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Cybersecurity: States and Cities Shouldn't be Distracted

While it is possible to put off other problems, no government can afford to ignore cybersecurity. Yet, many local governments are woefully under prepared for a cyber-attack according to a piece we’ve written for the Government Finance Officers Association journal, GFR (p. 90) We recommend that you read the full piece; that which follows in this blog item should convince you of that.

A 2018 survey from Public Technology Institute noted that only 35 percent of local government IT departments had a strategic plan for cybersecurity. Last year, another small survey referenced in a report by PTI and the National League of cities revealed that 80 percent of respondents identified lack of funds as a barrier in achieving the highest possible level of cybersecurity.

In a day when the nation is riddled with woes and fears – and coronavirus justifiably dominates the headlines -- this is an issue that shouldn't go on a way back burner.

As we wrote, “While it may be possible to put off other problems for local government, no government can afford to ignore cybersecurity. . . It’s not like you can say we’re small and nobody will pay attention to us,” said Teri Takai, co-executive director of the Center for Digital Government. . .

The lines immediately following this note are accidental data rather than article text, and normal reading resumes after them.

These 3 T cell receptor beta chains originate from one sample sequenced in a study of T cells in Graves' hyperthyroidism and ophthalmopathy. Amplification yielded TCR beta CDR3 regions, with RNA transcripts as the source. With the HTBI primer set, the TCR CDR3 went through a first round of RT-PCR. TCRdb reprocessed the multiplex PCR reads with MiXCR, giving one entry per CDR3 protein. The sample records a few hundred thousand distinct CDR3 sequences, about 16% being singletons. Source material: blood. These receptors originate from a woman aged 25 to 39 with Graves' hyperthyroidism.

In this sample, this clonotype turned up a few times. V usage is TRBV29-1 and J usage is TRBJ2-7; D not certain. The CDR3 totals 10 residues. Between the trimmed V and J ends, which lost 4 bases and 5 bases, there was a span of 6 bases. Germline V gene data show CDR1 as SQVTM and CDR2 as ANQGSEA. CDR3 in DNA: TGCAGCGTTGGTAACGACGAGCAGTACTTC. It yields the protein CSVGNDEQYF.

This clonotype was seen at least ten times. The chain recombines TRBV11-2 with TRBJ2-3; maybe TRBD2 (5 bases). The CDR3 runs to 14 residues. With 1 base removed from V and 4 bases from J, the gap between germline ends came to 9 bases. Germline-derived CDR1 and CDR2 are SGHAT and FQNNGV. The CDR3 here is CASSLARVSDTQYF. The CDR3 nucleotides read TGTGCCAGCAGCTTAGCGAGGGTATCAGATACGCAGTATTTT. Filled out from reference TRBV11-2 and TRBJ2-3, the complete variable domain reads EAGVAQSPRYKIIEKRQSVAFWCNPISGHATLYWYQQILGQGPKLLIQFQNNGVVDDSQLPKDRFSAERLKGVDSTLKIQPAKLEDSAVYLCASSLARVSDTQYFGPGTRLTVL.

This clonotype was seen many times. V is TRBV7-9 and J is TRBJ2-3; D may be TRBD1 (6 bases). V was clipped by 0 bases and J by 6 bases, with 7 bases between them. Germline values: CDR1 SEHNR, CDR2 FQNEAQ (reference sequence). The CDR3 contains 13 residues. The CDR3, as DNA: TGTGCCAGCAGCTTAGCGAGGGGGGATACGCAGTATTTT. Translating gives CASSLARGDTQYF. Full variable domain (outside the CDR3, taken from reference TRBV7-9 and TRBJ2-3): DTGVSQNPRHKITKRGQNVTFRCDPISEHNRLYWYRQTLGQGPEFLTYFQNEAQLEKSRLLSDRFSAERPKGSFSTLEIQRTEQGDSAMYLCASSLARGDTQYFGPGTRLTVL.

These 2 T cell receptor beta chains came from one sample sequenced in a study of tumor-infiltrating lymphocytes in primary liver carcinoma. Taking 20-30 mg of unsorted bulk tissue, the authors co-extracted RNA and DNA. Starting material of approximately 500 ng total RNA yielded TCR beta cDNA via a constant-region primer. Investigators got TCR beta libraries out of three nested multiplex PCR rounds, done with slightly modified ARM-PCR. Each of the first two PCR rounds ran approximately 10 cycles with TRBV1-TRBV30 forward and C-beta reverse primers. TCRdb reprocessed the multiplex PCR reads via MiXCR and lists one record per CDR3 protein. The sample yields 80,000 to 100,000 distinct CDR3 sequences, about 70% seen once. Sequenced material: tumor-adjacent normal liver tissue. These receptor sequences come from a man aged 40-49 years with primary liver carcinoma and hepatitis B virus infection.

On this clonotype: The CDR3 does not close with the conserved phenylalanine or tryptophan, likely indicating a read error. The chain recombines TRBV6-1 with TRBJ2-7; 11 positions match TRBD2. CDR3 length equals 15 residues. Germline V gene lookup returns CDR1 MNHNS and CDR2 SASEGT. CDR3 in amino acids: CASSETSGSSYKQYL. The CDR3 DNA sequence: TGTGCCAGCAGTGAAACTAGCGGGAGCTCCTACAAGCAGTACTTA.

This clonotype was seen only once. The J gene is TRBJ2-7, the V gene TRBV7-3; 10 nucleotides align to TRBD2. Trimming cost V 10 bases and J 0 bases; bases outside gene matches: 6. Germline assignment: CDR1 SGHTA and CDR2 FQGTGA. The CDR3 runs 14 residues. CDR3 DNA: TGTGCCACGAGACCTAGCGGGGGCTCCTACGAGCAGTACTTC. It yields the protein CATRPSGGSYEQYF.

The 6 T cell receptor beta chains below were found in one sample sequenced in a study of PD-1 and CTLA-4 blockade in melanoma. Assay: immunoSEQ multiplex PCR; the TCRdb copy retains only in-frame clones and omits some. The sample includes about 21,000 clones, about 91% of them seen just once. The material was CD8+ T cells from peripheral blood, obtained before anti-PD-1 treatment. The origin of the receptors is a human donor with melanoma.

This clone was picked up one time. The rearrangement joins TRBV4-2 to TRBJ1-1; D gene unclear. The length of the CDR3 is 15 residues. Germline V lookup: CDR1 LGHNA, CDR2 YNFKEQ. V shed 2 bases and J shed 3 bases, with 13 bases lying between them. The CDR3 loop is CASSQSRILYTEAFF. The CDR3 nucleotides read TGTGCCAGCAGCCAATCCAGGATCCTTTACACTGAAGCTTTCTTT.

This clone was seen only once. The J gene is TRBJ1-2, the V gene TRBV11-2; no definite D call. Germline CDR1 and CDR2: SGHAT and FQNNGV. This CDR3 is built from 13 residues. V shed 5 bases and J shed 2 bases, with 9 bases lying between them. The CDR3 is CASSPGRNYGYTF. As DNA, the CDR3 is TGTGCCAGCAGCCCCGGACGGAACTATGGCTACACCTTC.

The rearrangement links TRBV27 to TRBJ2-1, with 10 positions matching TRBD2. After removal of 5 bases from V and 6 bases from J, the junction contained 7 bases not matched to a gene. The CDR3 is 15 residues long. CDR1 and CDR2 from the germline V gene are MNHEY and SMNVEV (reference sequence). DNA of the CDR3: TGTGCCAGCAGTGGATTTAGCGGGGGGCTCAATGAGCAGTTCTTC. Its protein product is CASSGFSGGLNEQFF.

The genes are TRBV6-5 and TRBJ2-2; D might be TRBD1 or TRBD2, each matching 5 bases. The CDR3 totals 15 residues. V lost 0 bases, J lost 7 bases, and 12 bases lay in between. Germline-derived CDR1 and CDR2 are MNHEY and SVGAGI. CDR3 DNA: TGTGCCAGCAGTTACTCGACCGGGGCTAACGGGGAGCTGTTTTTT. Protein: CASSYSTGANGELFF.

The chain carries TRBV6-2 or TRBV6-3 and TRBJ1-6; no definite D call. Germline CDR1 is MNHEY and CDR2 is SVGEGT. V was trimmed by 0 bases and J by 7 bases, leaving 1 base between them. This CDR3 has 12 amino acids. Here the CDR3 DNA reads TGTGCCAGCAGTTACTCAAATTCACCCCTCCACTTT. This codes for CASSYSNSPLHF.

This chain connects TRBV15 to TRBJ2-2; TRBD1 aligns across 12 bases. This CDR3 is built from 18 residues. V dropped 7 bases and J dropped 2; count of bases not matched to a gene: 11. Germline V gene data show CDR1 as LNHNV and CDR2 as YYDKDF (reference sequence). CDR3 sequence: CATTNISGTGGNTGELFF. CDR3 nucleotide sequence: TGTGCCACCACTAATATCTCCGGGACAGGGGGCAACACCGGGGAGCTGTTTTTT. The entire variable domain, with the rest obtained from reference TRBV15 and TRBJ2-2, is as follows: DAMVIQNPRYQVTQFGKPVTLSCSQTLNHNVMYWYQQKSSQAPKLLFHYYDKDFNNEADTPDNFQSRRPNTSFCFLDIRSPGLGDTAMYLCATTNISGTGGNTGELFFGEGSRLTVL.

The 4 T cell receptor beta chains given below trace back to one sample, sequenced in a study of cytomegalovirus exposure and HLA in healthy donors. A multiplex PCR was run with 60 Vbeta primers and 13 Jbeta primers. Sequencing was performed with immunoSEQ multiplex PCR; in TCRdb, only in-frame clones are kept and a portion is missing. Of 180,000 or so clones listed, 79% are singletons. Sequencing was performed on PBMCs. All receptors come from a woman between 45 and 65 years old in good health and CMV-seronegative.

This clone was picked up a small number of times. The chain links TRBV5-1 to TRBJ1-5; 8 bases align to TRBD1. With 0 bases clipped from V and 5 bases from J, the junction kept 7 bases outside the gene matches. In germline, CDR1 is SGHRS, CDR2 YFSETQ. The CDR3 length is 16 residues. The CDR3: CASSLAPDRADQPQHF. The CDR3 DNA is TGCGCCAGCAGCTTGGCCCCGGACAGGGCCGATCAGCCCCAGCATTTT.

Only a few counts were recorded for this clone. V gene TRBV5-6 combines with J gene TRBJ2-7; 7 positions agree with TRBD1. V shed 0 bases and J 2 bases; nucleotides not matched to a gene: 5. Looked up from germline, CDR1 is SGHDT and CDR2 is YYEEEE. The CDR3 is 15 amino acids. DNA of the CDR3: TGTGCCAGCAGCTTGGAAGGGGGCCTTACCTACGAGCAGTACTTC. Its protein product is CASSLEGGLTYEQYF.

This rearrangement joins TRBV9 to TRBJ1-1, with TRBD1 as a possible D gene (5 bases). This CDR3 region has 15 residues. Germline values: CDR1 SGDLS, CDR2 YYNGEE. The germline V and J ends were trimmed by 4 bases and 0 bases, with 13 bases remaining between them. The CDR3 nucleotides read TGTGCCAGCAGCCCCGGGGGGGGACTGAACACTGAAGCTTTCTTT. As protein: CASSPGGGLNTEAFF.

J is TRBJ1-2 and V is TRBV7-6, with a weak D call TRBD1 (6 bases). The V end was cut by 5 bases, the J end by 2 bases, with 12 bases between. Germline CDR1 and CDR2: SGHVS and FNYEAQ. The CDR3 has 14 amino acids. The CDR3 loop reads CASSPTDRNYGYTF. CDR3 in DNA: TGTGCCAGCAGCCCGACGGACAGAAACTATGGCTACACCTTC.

“There might be several hundred attempts (at cyberbreaches) in any given day,” said Meredith Ward, director of policy and research at NASCIO, the National Association of State Chief Information Officers. “Someone will be knocking on your door all the time.”

NASCIO and the National Governors Association are trying to confront the issue.

At the beginning of this year, they published a report about ways states can help local government with cybersecurity. It indicated that about two-thirds of the states provide cyber-security services for their local government, but only a little a third of the states market those services, putting the onus on states to do more outreach, Ward told us.

Not to put to sharp a point on it, but it feels to us like there’s a certain similarity toward local approaches to cybersecurity and their pandemic preparedness. They all know that they ought to be doing something, but it’s all too easy to put off until disaster strikes.


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